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TTD Benefits Eligibility

I’ve tried so hard to keep working since my car crash but my injuries have made it impossible to continue. My doctors agree that my injuries have totally disabled me from working. ICBC says I’m too late in applying for Temporary Total Disability Benefits. Is there anything I can do?

Eligibility for TTD Benefits was the issue in the recent Summary Trial of Powell v. ICBC (2016 BCSC 1432). The plaintiff had been injured in an October 25, 2010, crash. “After the accident, the plaintiff was totally disabled from working from October 25, 2010 to November 19, 2010 (the “initial period of disability”). She returned to work part-time on November 22, 2010 and continued to work part-time until August 2, 2013. She then was totally disabled and has not worked since (the “current period of total disability”).”

The defence argued that the plaintiff was not entitled to TTD Benefits. They said she suffered no loss in the initial period as she was paid regular wages. The plaintiff was unable to show, through payroll records, whether the initial period was covered by vacation or regular pay. She only had a letter from her then employer stating that she “elected to cash out her vacation time after her accident”.  Defence also claimed she was not entitled to continued benefits because she did not become totally disabled from working within the 104 week limitation date set out in section 86 of the Insurance (Vehicle) Regulation.

Madam Justice Dillon ruled on the initial period of disability:

[46]         In this case, there is no doubt that the plaintiff was off work due to injuries sustained in the accident during the initial period of disability. There is also no doubt that she was paid her usual wages. There must have been a quid pro quo for that benefit, even though the plaintiff failed to prove specifically that she used vacation time for that benefit. The letter from the employer could be used for the limited purpose of corroborating the plaintiff’s evidence that there was an exchange, but not for the substance of the exchange. In this circumstance, the plaintiff has established a prima facie case of loss that has not been met by conflicting evidence from the defendant. The plaintiff has established a loss during the initial period of disability and that part of the claim is allowed.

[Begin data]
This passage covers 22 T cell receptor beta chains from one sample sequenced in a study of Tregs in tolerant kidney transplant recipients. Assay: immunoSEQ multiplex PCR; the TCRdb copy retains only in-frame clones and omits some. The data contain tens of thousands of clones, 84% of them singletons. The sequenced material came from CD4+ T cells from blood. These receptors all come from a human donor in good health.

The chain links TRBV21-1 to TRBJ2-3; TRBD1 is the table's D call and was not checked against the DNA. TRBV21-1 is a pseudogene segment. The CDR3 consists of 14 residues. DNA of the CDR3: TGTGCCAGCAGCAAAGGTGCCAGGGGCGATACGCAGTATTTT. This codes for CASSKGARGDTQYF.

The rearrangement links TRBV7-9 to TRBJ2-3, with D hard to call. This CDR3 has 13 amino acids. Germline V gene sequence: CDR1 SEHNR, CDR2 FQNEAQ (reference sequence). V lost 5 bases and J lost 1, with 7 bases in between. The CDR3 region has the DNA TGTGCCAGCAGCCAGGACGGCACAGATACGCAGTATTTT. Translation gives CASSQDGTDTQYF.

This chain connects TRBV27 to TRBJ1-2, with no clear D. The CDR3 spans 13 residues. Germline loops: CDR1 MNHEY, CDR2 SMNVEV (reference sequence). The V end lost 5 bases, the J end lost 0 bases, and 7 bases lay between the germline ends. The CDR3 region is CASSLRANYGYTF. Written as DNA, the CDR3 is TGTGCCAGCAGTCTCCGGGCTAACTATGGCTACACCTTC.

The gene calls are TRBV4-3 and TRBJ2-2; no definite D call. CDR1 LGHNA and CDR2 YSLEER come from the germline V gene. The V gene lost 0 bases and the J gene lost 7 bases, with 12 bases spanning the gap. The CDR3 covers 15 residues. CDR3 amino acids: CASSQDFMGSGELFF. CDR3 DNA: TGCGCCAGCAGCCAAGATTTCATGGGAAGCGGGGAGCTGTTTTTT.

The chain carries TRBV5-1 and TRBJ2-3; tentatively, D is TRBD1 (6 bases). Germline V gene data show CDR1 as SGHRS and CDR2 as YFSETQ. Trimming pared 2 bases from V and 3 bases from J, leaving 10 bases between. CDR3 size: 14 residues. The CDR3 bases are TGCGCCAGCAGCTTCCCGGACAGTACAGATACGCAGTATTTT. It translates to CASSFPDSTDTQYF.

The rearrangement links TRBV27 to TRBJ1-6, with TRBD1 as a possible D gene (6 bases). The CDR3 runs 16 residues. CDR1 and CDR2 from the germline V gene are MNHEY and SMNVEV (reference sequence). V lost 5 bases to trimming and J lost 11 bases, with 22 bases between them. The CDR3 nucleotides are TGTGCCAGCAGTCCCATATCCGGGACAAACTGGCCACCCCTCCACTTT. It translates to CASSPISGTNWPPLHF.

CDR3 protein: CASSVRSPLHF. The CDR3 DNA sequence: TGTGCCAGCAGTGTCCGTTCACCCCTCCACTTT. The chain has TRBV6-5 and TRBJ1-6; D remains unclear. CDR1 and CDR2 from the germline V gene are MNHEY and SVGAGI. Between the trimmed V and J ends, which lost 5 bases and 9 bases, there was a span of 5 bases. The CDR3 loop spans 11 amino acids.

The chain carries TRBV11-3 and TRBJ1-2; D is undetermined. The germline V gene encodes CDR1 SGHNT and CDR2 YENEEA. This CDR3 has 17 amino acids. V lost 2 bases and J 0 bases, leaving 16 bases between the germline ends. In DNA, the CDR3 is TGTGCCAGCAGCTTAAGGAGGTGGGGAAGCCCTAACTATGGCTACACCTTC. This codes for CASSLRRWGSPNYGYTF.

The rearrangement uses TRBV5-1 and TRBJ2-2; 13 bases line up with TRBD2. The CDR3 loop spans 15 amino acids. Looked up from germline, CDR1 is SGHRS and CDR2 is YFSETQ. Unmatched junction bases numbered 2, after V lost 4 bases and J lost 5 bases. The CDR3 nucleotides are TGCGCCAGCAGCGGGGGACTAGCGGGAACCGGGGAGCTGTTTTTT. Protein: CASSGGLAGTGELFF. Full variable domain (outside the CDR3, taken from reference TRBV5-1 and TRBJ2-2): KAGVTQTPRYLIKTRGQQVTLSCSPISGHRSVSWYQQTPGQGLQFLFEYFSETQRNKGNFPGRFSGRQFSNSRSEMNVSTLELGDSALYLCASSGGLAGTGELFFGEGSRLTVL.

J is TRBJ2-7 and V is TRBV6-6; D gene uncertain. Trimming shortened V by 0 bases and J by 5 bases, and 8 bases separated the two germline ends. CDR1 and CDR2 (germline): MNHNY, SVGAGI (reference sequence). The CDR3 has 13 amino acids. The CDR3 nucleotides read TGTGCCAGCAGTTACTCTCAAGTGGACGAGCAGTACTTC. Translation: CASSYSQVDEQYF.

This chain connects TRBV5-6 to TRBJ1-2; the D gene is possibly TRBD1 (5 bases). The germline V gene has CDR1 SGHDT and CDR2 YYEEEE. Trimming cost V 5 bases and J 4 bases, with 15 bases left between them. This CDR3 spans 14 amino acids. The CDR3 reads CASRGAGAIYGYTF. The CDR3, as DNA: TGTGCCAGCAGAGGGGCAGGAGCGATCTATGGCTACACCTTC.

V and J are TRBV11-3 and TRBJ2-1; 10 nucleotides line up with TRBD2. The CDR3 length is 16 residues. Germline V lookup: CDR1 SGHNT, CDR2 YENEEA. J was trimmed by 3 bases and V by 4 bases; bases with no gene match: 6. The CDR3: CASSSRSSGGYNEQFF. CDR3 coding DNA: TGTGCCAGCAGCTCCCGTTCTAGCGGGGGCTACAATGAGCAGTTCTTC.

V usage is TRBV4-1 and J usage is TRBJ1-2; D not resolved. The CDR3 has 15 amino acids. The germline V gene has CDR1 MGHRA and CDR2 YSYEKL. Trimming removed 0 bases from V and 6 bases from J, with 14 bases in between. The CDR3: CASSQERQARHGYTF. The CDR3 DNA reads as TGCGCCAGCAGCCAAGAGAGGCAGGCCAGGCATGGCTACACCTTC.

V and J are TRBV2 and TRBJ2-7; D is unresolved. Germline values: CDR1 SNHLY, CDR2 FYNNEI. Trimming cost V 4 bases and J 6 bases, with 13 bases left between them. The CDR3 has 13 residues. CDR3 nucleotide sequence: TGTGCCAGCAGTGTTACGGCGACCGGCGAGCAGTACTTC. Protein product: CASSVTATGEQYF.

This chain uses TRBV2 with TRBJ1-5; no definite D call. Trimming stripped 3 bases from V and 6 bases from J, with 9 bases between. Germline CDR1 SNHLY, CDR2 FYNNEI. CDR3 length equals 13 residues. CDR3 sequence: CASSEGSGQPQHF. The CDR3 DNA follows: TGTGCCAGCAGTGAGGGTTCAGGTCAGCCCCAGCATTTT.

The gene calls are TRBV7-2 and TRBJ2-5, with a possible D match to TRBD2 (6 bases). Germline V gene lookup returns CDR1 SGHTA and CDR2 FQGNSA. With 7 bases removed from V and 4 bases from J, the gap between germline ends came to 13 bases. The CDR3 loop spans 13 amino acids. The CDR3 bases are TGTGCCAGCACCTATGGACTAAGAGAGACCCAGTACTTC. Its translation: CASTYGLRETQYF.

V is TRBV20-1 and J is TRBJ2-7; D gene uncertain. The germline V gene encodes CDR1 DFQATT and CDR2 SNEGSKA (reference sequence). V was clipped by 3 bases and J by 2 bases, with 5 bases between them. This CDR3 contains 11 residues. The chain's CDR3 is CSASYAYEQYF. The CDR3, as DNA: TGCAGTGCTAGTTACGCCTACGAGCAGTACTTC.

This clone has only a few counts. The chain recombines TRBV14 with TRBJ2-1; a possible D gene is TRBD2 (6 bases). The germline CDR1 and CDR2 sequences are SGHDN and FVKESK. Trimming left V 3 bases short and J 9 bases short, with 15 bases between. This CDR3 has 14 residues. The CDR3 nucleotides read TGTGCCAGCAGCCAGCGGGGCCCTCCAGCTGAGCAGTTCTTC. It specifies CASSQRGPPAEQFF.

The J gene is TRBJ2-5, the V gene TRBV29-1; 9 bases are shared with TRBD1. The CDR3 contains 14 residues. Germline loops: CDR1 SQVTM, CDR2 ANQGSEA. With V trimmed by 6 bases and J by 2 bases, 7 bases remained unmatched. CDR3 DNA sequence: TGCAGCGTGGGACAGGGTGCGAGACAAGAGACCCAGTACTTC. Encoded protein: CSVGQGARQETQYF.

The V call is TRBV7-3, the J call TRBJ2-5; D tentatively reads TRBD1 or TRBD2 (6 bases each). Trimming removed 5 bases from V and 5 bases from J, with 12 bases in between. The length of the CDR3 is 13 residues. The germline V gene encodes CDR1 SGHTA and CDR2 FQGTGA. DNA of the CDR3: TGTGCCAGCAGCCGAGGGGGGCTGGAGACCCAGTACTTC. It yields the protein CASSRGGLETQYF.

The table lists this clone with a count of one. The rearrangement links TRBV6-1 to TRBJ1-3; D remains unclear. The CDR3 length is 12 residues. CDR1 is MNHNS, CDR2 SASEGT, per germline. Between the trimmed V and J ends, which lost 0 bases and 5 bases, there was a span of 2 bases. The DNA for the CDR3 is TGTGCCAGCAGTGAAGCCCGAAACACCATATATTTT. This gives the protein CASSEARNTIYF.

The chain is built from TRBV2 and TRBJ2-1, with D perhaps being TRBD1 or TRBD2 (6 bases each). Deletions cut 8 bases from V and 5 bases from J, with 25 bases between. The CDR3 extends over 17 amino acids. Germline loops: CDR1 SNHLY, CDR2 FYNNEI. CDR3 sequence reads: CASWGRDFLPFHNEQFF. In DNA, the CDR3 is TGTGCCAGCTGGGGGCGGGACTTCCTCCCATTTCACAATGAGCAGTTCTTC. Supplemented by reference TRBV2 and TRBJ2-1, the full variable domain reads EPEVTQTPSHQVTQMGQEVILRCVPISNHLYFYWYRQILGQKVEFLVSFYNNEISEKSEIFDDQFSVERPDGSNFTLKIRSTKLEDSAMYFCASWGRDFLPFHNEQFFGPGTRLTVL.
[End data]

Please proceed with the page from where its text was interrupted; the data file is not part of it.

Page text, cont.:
She then moved on to the current period of total disability:

[47]         With respect to the current period of total disability, the plaintiff claims entitlement to disability benefits commencing on August 3, 2013. This is about 144 weeks following the accident. Both parties agreed that s. 86 applies. However, the defendant argued that, in order for the plaintiff to receive benefits under s. 86, the plaintiff must establish that TTD benefits were being paid to her by ICBC at the 104 week mark and that at the 104 week mark, the plaintiff was totally disabled as a result of injury sustained in the accident. The plaintiff disagrees with this interpretation of the section and says that a purposive approach should be taken such that if the plaintiff’s injury was continuing at the end of 104 weeks after the accident, then s. 86 TTD benefits should be paid even if total disability and a claim for same occurs later.

[49]         In Symons BCSC, the plaintiff had brought a summary trial application for a declaration that she was entitled to TTD benefits under Part 7 of the Regulation. The plaintiff had been healthy before the accident and the medical evidence established that she was totally disabled immediately following the accident from injuries sustained in the accident. She was paid TTD benefits initially and then the plaintiff returned to work full time. Over time, the plaintiff’s back injury worsened until she required surgery and was off work for a time before she returned to work on a reduced schedule. Unfortunately, the plaintiff suffered a further set back and was unable to return to work at all. These injuries were found to be causally related to the accident.